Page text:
our Italian Cooking
Publication or use of pictures, recipes, articles, or any other material form my Web site, on or off-line without written permission from the author is prohibited. If you would like to use my articles on your Web site or in your publication, contact me for details. Avoid infringing copyright law and its consequences: read the article 7 Online Copyright Myths by Judith Kallos
Copyright © 2003 - 2011 Anna Maria Volpi - All Rights reserved.
Anna Maria's Open Kitchen Site Map
Some More Hot Topics You'd Like to See adv.
Place poppy seed and milk in a saucepan. Bring to a boil. Stir and cook for about 30 minutes until tender.
Butter an oven pan. Cut the roll in slices approximately 2 inch (5 cm) thick.
Drain the poppy seed in a colander lined with cheesecloth. Let the poppy seed drain for at least 1 hour or until dry
Pass the poppy seed through a fine meat grinder at least 3 times, until reduced to a fine paste.
In a bowl place about 1/2 cup flower, yeast, 1 teaspoon of the sugar, and the warm milk. Mix and set aside for about 5 minutes.
Stir in 1/4 of the flower, 1/3 of the sugar, and 2 eggs. Set aside for about 10 minutes.
Combine 1/4 of the flower, 1/3 of the sugar, and the 2 remaining eggs. Set aside for about 10 more minutes.
Stir in 1/4 of the flower, the rest of the sugar, melted butter, pinch of salt, and lemon rind. Add the remaining flour a little at the time.
With a spatula work the dough for about 8 – 10 minutes. Cover with plastic wrap, set aside to rise for about 30 minutes or until doubled in size.
While the dough is rising, place the butter in a large saucepan, add the honey, and melt them together on low heat.
Add raisin, almonds, candied orange peel, and bring to a boil.
Add poppy seed. Combine, mixing continuously to prevent the compound from sticking to the pan. Cook for about 15 minutes, remove from heat and cool to room temperature.
assembling the cake
Preheat oven 350 F (180 C).
Transfer the dough to a work surface. Knead the dough for about 8 – 10 minutes, until smooth.
Flatten the dough with a rolling pin in a rectangular shape approximately 1/4 inch (5 mm) thick.
Before placing in the oven, brush the entire surface with the egg wash. Bake for about 45 minutes.
Prepare the icing beating together the powdered sugar and the milk. Pour the icing in a stream over the cake when still hot.
Pour the poppy seed mixture on the dough, in an even layer approximately 1/2 inch (1 cm) thick. Cut around the edges to make it even. Roll the dough on itself, closing the ends.
Place them upside down in the pan, side by side in a round pattern. Set aside to rise again for about 10 minutes.
Beat together egg yolks and sugar until fluffy.
Stir in the vanilla.
Beat the egg whites until forming peaks.
Incorporate into the poppy seed mixture, first the egg yolks, then the egg whites, and finally the rum liquor.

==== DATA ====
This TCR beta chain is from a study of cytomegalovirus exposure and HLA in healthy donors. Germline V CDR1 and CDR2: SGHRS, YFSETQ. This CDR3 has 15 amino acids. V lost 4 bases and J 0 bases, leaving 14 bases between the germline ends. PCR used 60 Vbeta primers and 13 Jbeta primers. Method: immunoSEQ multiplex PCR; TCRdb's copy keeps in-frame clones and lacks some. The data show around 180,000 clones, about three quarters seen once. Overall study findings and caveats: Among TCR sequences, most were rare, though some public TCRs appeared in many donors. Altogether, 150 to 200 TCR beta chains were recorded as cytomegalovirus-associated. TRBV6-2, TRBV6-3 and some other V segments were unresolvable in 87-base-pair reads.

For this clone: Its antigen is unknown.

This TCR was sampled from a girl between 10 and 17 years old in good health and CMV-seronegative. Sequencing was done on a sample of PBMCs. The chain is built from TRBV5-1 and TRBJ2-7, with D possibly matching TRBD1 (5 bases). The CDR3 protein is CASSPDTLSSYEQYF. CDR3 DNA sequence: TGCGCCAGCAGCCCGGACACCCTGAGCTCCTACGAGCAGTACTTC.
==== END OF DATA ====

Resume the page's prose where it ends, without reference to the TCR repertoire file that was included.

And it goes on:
Makowiec (poppy seed cake)
Poppy Seed cake
Sour cream, dill, vodka, and cabbage-beet soups are from Russia; potato dishes come from Germany; the use of paprika as a spice is a Hungarian legacy.
Even Italy left a culinary influence, when in the 1500s, a Polish king married an Italian princess and she introduced tomatoes, oranges, olives, figs, and chestnuts to the country.
Polish cuisine has then developed into a unique blend of central European tastes, where you find side by side the sweet flavors of onion, cabbage, beet, potato; the sour tang of pickled vegetables, sour cream, sour cherries; smoked or boiled sausage; and Polish variations of international dishes like stuffed cabbage, pierogi (boiled dumplings), and savory potato pudding.
for the filling:
1 lb (450 gr) poppy seed
1 quart (1 liter) milk
1 1/2 stick (6 oz or 170 gr) butter
3/4 cup (180 cc) honey
5 oz (150 gr) raisin
3 oz (100 gr) almond, coarsely chopped
3 oz (100 gr) candied orange peel, finely diced
3 eggs, separated
1 teaspoons vanilla
2 tablespoons rum liquor
Margo is a superb cook. I had the privilege of experiencing the quality and the generosity of her food many times. At her dinner table I have tasted the best of Polish home cooking. It is difficult to believe today that Margo hated cooking when she was young, and she disliked working in the kitchen.
Her conversion started after she got married and she had to deal with a hungry husband. Finally she realized that she needed her mother’s help. And help arrived in the form of a small notebook. Margo’s mother received it from her mother, and she already added many pages to it. The notebook came with the backing of an extended family of aunts and cousins all ready to assist and teach. Today Margo keeps this little treasure jealously close and she adds her own recipes and experiences to it.
Margo has a particular passion and ability for baking. For the festivities it’s a profusion of different desserts: layered cakes, plum cakes, babka (soft and flavorful risen cake), her famous “porcupine cake” covered with almonds, and the classic Makowiec (poppy seed cake).
This classic Polish dessert is always baked at Christmas and Easter, but fortunately throughout the year as well. Made with aromatic dough and a generous amount of poppy seed, Makowiec filling is a mouth-watering mixture of cooked and ground poppy seeds, honey, orange peel, and raisins. The top of the cake is then glazed with powder-sugar icing. Once you try it, you will be addicted forever because the aroma and taste are memorable.
As Polish people say at the start to any meal: Smacznego! Enjoy!
for the dough:
1 lb (450 gr) all purpose flour
1 teaspoon active dry yeast
1/2 cup (100 gr) sugar
1/2 cup (120 cc) milk, warm
4 oz (110 gr) butter, melted
pinch of salt
zest of 1 lemon grated
1 egg for egg wash
2 cups powdered sugar
1/4 cup (60 cc) milk